Two new manuals for HMI's DIY series

4th April 2003 at 01:00
Schools are being put on stand-by for an explosion of further self-evaluation checks, designed to raise achievement in new buzz areas such as inclusion, new community schools, race equality and creativity.

HMI last week launched the first two short publications - Planning for Improvement and International Education - in a new series which backs up How Good Is Our School?, the quality assurance bible. Up to 18 other publications are expected over the next 18 months, picking up on practice inspectors observe on visits to schools and authorities.

Graham Donaldson, senior chief inspector, said that HMI's "toolkit" should become a practical set of guides for teachers in pre-school, primary and secondary sectors and complement its "Improving" series which was launched last month with a critical focus on English language in primary and secondary.

Mr Donaldson said: "Both encourage schools and teachers to ask questions about the quality of education they offer to young people and set about identifying ways in which the kind of issues that are addressed through that evaluation process can be taken forward."

The Scottish self-evaluation approach to quality assurance had attracted worldwide interest and How Good Is Our School? had been translated into several languages, Mr Donaldson said. However, external inspection still provided the public with assurances about standards across the country and national benchmarks.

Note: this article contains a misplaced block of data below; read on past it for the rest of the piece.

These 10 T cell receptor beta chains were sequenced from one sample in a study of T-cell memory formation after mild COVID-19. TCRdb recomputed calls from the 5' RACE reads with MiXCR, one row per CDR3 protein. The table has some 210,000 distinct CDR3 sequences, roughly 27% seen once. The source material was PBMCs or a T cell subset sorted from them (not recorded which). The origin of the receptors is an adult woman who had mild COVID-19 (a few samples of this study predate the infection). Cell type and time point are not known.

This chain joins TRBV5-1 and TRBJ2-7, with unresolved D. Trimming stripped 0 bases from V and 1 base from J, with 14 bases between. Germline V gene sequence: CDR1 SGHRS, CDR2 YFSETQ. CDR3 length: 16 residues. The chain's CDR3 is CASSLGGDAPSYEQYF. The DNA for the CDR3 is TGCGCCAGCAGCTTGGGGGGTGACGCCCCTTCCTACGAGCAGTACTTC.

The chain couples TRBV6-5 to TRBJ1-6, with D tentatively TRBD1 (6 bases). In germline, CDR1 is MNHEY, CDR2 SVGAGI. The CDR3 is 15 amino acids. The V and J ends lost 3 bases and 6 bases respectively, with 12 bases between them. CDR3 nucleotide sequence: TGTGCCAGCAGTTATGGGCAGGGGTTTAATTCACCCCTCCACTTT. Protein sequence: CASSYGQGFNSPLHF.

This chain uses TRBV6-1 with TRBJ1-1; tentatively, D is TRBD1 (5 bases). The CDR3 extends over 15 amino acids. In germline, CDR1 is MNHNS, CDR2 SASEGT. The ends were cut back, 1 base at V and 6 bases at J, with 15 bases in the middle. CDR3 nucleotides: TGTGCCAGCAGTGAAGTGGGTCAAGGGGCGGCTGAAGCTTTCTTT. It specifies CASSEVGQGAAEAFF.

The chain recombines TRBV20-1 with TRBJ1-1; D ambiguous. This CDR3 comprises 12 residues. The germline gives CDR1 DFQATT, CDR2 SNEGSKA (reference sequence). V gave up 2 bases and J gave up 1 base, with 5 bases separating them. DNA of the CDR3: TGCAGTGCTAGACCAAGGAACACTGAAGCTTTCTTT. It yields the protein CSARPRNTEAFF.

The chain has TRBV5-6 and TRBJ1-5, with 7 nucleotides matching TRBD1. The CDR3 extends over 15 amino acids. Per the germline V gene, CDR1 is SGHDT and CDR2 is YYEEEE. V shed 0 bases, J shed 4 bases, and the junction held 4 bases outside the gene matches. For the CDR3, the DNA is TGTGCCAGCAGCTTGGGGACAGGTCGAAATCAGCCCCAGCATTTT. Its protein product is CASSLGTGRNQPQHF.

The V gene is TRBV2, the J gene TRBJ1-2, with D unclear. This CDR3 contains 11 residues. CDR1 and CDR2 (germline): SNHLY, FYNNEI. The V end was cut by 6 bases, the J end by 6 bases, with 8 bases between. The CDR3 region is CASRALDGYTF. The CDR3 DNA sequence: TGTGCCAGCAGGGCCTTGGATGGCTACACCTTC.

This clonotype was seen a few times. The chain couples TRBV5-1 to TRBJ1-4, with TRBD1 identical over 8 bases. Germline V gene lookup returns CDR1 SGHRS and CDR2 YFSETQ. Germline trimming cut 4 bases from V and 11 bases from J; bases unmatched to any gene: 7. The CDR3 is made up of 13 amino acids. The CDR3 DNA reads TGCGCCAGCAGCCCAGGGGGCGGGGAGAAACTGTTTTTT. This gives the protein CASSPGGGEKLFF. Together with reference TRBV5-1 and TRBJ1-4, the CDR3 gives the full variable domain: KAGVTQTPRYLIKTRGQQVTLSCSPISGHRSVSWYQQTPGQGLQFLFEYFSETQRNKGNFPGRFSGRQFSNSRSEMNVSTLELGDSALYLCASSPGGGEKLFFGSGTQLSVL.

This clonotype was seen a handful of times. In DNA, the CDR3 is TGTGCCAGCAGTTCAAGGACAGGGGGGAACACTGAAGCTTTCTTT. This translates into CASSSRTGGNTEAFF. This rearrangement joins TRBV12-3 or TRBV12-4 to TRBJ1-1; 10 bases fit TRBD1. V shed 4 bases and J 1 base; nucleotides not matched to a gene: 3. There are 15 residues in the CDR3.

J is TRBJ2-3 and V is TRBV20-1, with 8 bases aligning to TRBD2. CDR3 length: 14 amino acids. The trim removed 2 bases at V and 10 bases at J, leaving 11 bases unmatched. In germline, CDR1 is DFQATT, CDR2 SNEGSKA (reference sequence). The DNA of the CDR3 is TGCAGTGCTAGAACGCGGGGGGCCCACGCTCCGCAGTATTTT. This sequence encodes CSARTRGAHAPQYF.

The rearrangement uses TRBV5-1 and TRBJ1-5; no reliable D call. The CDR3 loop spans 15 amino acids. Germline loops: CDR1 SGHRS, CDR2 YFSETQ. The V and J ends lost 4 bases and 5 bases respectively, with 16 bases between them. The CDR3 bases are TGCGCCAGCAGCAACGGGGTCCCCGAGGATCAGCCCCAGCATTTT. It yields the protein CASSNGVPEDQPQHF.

"Neither the internal or external is sufficient on its own to ensure a process of continuous improvement," he told an invited audience in Edinburgh.

The last standards and quality report found that around half of schools had "significant need to improve self-evaluation". Some would no doubt have improved since then but there was no complacency, Mr Donaldson said.

"The publications take us one step beyond How Good Is Our School? and provide what we hope are clear, concise guides on key aspects of school improvement," he said. "The guides are being developed in conjunction with key people in the system and not something produced by inspectors, locked away to come up with great wheezes for somebody else to implement."

The introductory guide on planning and self-evaluation would be familar but was now set within the national improvement framework established by the Standards in Scotland's Schools etc Act 2000.

"Planning for Improvement" and "International Education" are available on

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